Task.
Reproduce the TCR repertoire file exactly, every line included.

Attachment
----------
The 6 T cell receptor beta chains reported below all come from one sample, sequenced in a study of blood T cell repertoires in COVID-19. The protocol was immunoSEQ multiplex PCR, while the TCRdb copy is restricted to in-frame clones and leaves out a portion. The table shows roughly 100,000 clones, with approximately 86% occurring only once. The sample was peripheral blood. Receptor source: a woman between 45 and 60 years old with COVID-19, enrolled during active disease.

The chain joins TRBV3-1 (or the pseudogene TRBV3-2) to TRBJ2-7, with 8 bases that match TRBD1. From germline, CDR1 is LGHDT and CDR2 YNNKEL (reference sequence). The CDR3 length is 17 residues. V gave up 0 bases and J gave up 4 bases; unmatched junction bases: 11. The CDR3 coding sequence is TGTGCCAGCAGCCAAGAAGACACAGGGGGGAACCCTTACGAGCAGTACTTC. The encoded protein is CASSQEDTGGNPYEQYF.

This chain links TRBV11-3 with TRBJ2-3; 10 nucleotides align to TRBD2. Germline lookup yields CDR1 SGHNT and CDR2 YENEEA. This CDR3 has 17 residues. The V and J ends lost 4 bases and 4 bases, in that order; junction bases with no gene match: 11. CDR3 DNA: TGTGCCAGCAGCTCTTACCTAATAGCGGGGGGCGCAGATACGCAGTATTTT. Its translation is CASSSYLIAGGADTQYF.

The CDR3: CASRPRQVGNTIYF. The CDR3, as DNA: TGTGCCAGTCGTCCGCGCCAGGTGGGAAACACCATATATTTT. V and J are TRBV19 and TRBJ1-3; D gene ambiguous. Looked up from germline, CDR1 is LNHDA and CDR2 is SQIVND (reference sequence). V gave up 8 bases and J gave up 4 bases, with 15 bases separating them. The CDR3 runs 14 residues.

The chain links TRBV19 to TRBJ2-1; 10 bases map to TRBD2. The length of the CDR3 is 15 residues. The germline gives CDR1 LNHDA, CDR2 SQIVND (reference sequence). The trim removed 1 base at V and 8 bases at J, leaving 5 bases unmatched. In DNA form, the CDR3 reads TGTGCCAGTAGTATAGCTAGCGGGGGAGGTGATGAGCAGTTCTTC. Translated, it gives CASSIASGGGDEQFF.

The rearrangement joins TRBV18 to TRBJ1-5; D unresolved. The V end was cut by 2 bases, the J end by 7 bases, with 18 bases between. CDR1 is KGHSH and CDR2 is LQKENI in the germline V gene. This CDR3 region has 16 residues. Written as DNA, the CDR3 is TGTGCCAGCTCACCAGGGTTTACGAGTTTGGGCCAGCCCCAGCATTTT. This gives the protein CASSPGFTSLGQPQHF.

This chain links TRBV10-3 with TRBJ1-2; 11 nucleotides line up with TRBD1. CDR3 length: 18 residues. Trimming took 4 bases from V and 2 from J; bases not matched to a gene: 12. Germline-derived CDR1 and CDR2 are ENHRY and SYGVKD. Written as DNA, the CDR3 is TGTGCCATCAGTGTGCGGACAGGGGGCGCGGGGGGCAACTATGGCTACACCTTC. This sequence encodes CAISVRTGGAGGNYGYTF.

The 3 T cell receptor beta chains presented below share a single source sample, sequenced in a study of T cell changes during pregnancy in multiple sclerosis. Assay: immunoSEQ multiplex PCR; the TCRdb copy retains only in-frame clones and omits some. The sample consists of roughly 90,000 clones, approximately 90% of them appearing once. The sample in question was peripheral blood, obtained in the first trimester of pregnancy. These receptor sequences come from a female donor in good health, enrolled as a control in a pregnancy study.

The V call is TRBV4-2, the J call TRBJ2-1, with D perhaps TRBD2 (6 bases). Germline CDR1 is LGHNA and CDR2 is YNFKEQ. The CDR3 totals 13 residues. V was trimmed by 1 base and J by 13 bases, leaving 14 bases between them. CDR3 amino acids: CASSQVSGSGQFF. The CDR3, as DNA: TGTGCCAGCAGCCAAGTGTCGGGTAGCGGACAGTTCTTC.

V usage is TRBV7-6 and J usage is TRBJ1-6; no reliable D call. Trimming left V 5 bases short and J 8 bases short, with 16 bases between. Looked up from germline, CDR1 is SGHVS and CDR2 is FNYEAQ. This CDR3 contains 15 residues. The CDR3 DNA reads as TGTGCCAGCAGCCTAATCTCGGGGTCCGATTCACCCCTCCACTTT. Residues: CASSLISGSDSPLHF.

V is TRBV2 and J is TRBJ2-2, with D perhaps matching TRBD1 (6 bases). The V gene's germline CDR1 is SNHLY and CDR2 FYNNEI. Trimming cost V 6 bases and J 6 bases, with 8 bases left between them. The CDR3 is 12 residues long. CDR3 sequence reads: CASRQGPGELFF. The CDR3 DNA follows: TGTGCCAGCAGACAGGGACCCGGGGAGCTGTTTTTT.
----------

The 6 T cell receptor beta chains reported below all come from one sample, sequenced in a study of blood T cell repertoires in COVID-19. The protocol was immunoSEQ multiplex PCR, while the TCRdb copy is restricted to in-frame clones and leaves out a portion. The table shows roughly 100,000 clones, with approximately 86% occurring only once. The sample was peripheral blood. Receptor source: a woman between 45 and 60 years old with COVID-19, enrolled during active disease.

The chain joins TRBV3-1 (or the pseudogene TRBV3-2) to TRBJ2-7, with 8 bases that match TRBD1. From germline, CDR1 is LGHDT and CDR2 YNNKEL (reference sequence). The CDR3 length is 17 residues. V gave up 0 bases and J gave up 4 bases; unmatched junction bases: 11. The CDR3 coding sequence is TGTGCCAGCAGCCAAGAAGACACAGGGGGGAACCCTTACGAGCAGTACTTC. The encoded protein is CASSQEDTGGNPYEQYF.

This chain links TRBV11-3 with TRBJ2-3; 10 nucleotides align to TRBD2. Germline lookup yields CDR1 SGHNT and CDR2 YENEEA. This CDR3 has 17 residues. The V and J ends lost 4 bases and 4 bases, in that order; junction bases with no gene match: 11. CDR3 DNA: TGTGCCAGCAGCTCTTACCTAATAGCGGGGGGCGCAGATACGCAGTATTTT. Its translation is CASSSYLIAGGADTQYF.

The CDR3: CASRPRQVGNTIYF. The CDR3, as DNA: TGTGCCAGTCGTCCGCGCCAGGTGGGAAACACCATATATTTT. V and J are TRBV19 and TRBJ1-3; D gene ambiguous. Looked up from germline, CDR1 is LNHDA and CDR2 is SQIVND (reference sequence). V gave up 8 bases and J gave up 4 bases, with 15 bases separating them. The CDR3 runs 14 residues.

The chain links TRBV19 to TRBJ2-1; 10 bases map to TRBD2. The length of the CDR3 is 15 residues. The germline gives CDR1 LNHDA, CDR2 SQIVND (reference sequence). The trim removed 1 base at V and 8 bases at J, leaving 5 bases unmatched. In DNA form, the CDR3 reads TGTGCCAGTAGTATAGCTAGCGGGGGAGGTGATGAGCAGTTCTTC. Translated, it gives CASSIASGGGDEQFF.

The rearrangement joins TRBV18 to TRBJ1-5; D unresolved. The V end was cut by 2 bases, the J end by 7 bases, with 18 bases between. CDR1 is KGHSH and CDR2 is LQKENI in the germline V gene. This CDR3 region has 16 residues. Written as DNA, the CDR3 is TGTGCCAGCTCACCAGGGTTTACGAGTTTGGGCCAGCCCCAGCATTTT. This gives the protein CASSPGFTSLGQPQHF.

This chain links TRBV10-3 with TRBJ1-2; 11 nucleotides line up with TRBD1. CDR3 length: 18 residues. Trimming took 4 bases from V and 2 from J; bases not matched to a gene: 12. Germline-derived CDR1 and CDR2 are ENHRY and SYGVKD. Written as DNA, the CDR3 is TGTGCCATCAGTGTGCGGACAGGGGGCGCGGGGGGCAACTATGGCTACACCTTC. This sequence encodes CAISVRTGGAGGNYGYTF.

The 3 T cell receptor beta chains presented below share a single source sample, sequenced in a study of T cell changes during pregnancy in multiple sclerosis. Assay: immunoSEQ multiplex PCR; the TCRdb copy retains only in-frame clones and omits some. The sample consists of roughly 90,000 clones, approximately 90% of them appearing once. The sample in question was peripheral blood, obtained in the first trimester of pregnancy. These receptor sequences come from a female donor in good health, enrolled as a control in a pregnancy study.

The V call is TRBV4-2, the J call TRBJ2-1, with D perhaps TRBD2 (6 bases). Germline CDR1 is LGHNA and CDR2 is YNFKEQ. The CDR3 totals 13 residues. V was trimmed by 1 base and J by 13 bases, leaving 14 bases between them. CDR3 amino acids: CASSQVSGSGQFF. The CDR3, as DNA: TGTGCCAGCAGCCAAGTGTCGGGTAGCGGACAGTTCTTC.

V usage is TRBV7-6 and J usage is TRBJ1-6; no reliable D call. Trimming left V 5 bases short and J 8 bases short, with 16 bases between. Looked up from germline, CDR1 is SGHVS and CDR2 is FNYEAQ. This CDR3 contains 15 residues. The CDR3 DNA reads as TGTGCCAGCAGCCTAATCTCGGGGTCCGATTCACCCCTCCACTTT. Residues: CASSLISGSDSPLHF.

V is TRBV2 and J is TRBJ2-2, with D perhaps matching TRBD1 (6 bases). The V gene's germline CDR1 is SNHLY and CDR2 FYNNEI. Trimming cost V 6 bases and J 6 bases, with 8 bases left between them. The CDR3 is 12 residues long. CDR3 sequence reads: CASRQGPGELFF. The CDR3 DNA follows: TGTGCCAGCAGACAGGGACCCGGGGAGCTGTTTTTT.